Perhaps the two main issues highlighted in the UK General Election campaign so far are Brexit and the NHS. They are treated in some ways as separate subjects but, of course, they are also very much inter-related.

What will be the impact of Brexit  on the NHS, particularly a "no deal" Brexit which cannot yet be ruled out?

The UK  Department of Health and Social Care ( DHSC) has issued some general guidance on the UK Government website (www.gov.uk) , known as EU Exit Operational Guidance, which outlines steps that healthcare providers and commissioners of health and social care services should take to prepare for Brexit  and this guidance covers topics such as:-

  •  Staying up to date
  •  The supply of medicines, vaccines, medical devices and clinical consumables
  •  The supply of non-clinical consumables, goods and services
  •  Business continuity plans
  •  Workforce
  •  The recognition of professional qualifications
  •  Research and clinical trials
  •  Data sharing, processing and access
  •  Help and contacts.

The King's Fund, a respected independent Think Tank for healthcare-related issues, has produced valuable research under the title "Brexit: the implications for health and social care" (last updated on 31st October 2019). This research addresses legal issues (such as the impact of Brexit on UK competition law and on the regulation of medicines) as well as more general practical issues.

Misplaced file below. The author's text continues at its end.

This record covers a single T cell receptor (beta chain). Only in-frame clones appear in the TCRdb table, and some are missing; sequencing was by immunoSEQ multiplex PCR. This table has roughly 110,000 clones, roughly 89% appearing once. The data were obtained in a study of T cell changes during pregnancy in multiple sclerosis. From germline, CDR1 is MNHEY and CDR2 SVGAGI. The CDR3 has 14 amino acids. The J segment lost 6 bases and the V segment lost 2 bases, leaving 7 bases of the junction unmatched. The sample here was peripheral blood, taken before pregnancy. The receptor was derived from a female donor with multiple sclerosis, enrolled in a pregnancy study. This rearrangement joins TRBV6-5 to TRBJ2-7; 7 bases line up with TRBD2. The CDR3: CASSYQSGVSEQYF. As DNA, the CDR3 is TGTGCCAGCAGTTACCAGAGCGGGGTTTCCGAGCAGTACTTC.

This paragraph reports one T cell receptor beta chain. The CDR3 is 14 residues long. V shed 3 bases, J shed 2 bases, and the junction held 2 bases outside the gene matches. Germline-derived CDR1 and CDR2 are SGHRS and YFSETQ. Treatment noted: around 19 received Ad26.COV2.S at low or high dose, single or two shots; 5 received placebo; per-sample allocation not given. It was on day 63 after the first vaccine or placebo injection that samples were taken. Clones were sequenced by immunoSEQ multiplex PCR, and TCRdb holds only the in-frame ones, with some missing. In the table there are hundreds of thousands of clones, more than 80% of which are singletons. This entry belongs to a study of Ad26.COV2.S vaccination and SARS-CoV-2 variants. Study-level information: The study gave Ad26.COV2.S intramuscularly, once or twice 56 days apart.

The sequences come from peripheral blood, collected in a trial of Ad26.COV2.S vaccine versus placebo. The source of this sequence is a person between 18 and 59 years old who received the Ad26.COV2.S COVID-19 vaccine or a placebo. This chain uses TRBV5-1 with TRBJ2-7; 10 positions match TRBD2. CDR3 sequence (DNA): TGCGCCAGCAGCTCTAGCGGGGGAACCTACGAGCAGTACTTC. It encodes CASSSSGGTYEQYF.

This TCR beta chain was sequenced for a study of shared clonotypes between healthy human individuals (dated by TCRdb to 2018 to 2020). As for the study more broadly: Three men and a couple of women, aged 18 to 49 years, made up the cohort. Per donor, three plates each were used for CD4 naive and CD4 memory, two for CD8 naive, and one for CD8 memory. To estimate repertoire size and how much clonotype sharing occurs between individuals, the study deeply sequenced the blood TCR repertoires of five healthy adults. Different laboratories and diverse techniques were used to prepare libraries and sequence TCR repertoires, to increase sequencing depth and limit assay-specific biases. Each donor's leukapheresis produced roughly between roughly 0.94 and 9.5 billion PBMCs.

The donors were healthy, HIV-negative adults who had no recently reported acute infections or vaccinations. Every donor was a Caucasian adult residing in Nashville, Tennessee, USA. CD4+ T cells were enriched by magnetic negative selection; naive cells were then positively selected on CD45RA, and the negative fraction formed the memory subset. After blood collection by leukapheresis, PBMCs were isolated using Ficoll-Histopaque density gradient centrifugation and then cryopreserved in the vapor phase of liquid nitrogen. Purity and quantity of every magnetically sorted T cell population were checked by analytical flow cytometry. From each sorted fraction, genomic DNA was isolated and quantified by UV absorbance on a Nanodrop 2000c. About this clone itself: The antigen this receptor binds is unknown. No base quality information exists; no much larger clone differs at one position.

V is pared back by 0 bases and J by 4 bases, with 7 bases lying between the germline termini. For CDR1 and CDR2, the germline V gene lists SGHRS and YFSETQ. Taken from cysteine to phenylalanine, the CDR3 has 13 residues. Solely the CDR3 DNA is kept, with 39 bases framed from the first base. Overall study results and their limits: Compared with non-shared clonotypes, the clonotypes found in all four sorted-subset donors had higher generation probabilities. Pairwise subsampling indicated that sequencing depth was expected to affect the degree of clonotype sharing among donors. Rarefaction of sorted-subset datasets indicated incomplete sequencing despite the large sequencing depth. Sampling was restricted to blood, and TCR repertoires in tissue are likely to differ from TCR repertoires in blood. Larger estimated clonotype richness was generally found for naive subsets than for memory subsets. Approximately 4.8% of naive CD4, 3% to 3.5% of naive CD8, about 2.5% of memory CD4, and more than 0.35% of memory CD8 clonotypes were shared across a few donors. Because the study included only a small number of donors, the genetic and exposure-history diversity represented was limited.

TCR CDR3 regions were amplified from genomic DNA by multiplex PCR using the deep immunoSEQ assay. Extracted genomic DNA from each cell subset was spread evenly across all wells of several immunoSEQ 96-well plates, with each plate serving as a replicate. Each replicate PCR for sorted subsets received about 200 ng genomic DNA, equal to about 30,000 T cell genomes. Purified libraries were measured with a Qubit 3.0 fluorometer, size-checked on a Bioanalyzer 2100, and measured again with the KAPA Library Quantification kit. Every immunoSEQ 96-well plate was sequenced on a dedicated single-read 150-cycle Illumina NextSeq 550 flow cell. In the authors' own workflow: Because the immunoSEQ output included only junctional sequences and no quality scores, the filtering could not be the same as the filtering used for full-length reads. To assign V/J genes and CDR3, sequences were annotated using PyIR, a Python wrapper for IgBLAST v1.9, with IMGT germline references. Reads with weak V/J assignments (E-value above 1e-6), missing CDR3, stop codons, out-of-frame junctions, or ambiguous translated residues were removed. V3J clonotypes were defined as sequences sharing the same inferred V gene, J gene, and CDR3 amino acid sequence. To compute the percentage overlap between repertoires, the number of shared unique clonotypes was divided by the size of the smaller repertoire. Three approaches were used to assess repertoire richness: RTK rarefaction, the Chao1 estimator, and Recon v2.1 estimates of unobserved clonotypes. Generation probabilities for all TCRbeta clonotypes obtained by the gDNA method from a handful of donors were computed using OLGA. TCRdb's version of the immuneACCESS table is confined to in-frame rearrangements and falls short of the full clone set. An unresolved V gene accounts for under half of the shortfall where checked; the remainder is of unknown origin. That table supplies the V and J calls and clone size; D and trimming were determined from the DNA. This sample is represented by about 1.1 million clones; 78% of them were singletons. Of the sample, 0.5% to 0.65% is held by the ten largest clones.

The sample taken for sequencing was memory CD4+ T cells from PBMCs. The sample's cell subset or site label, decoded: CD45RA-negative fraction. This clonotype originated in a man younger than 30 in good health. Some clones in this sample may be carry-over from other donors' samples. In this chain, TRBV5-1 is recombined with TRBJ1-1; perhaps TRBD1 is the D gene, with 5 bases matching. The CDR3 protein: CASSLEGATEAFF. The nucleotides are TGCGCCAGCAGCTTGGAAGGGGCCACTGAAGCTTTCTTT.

The KIng's Fund report concludes (somewhat provisionally in tone) that Brexit may offer some opportunities for the UK , "in particular the chance to go further and faster on public health regulation and [ by removing] rules on competition that are seen to present obstacles to the integration of and collaboration between health services".

However, the King's Fund goes on to say that Brexit also offers the NHS and social care a number of significant challenges, including:-

"the potential impact on the health and social care workforces that rely considerably on staff who are EU nationals; the impact on future trading relationships, which could affect the affordability and supply of drugs and other products; a weakening of cross-border co-operation on public health and research; and, of course, the impact on the wider economy, the performance of which will affect future funding for health and social care."

Big issues, which illustrate how the NHS can legitimately claim to be at the forefront of the Brexit debate!

One of the iconic images from the 2016 UK Referendum Campaign on EU membership was the figure of £350 million per week which appeared on the side of the Leave campaigners' red battle bus , as being the amount that could be channelled into the NHS from savings to be made from the UK leaving the EU. This figure has been much derided as misleading - though that is often the nature of political campaigning, of the kind that many electors would treat with scepticism anyway  - but it does illustrate the  onus on all political parties  in the General Election to be truthful with the public about the implications of Brexit for the NHS, a body which is widely regarded as one of the UK's national treasures.